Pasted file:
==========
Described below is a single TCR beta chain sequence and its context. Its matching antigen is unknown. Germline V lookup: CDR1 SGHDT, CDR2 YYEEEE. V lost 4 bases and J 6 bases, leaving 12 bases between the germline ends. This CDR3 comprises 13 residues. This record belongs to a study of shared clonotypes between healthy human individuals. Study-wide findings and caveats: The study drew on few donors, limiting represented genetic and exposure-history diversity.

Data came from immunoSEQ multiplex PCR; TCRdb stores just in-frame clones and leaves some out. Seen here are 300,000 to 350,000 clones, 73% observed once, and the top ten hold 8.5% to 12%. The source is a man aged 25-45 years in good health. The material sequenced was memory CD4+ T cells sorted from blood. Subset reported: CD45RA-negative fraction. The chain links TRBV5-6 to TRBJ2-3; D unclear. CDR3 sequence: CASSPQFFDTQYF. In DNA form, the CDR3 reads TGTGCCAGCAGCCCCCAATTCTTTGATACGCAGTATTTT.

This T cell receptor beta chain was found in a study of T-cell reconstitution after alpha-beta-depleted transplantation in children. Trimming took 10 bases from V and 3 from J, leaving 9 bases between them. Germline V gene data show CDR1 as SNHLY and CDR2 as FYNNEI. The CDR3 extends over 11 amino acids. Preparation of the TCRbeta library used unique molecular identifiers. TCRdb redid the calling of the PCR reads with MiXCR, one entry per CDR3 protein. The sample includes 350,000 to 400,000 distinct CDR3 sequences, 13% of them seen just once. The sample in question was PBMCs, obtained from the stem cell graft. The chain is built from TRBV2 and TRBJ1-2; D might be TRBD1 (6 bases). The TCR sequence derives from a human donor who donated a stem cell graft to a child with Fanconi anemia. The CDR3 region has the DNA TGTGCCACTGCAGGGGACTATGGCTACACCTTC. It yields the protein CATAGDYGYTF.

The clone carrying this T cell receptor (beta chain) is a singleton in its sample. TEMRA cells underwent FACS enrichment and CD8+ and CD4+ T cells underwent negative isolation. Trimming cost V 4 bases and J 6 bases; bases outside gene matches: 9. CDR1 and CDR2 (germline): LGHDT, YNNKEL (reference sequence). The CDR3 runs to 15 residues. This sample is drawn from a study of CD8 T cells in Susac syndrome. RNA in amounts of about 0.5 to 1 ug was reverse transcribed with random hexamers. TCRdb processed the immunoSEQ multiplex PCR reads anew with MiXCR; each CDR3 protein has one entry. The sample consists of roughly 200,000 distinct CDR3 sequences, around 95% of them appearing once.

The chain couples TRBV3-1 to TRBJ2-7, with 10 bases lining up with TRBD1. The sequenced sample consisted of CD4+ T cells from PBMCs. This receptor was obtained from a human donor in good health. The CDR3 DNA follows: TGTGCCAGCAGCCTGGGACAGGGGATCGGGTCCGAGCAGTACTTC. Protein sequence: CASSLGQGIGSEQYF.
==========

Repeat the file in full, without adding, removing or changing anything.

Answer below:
Described below is a single TCR beta chain sequence and its context. Its matching antigen is unknown. Germline V lookup: CDR1 SGHDT, CDR2 YYEEEE. V lost 4 bases and J 6 bases, leaving 12 bases between the germline ends. This CDR3 comprises 13 residues. This record belongs to a study of shared clonotypes between healthy human individuals. Study-wide findings and caveats: The study drew on few donors, limiting represented genetic and exposure-history diversity.

Data came from immunoSEQ multiplex PCR; TCRdb stores just in-frame clones and leaves some out. Seen here are 300,000 to 350,000 clones, 73% observed once, and the top ten hold 8.5% to 12%. The source is a man aged 25-45 years in good health. The material sequenced was memory CD4+ T cells sorted from blood. Subset reported: CD45RA-negative fraction. The chain links TRBV5-6 to TRBJ2-3; D unclear. CDR3 sequence: CASSPQFFDTQYF. In DNA form, the CDR3 reads TGTGCCAGCAGCCCCCAATTCTTTGATACGCAGTATTTT.

This T cell receptor beta chain was found in a study of T-cell reconstitution after alpha-beta-depleted transplantation in children. Trimming took 10 bases from V and 3 from J, leaving 9 bases between them. Germline V gene data show CDR1 as SNHLY and CDR2 as FYNNEI. The CDR3 extends over 11 amino acids. Preparation of the TCRbeta library used unique molecular identifiers. TCRdb redid the calling of the PCR reads with MiXCR, one entry per CDR3 protein. The sample includes 350,000 to 400,000 distinct CDR3 sequences, 13% of them seen just once. The sample in question was PBMCs, obtained from the stem cell graft. The chain is built from TRBV2 and TRBJ1-2; D might be TRBD1 (6 bases). The TCR sequence derives from a human donor who donated a stem cell graft to a child with Fanconi anemia. The CDR3 region has the DNA TGTGCCACTGCAGGGGACTATGGCTACACCTTC. It yields the protein CATAGDYGYTF.

The clone carrying this T cell receptor (beta chain) is a singleton in its sample. TEMRA cells underwent FACS enrichment and CD8+ and CD4+ T cells underwent negative isolation. Trimming cost V 4 bases and J 6 bases; bases outside gene matches: 9. CDR1 and CDR2 (germline): LGHDT, YNNKEL (reference sequence). The CDR3 runs to 15 residues. This sample is drawn from a study of CD8 T cells in Susac syndrome. RNA in amounts of about 0.5 to 1 ug was reverse transcribed with random hexamers. TCRdb processed the immunoSEQ multiplex PCR reads anew with MiXCR; each CDR3 protein has one entry. The sample consists of roughly 200,000 distinct CDR3 sequences, around 95% of them appearing once.

The chain couples TRBV3-1 to TRBJ2-7, with 10 bases lining up with TRBD1. The sequenced sample consisted of CD4+ T cells from PBMCs. This receptor was obtained from a human donor in good health. The CDR3 DNA follows: TGTGCCAGCAGCCTGGGACAGGGGATCGGGTCCGAGCAGTACTTC. Protein sequence: CASSLGQGIGSEQYF.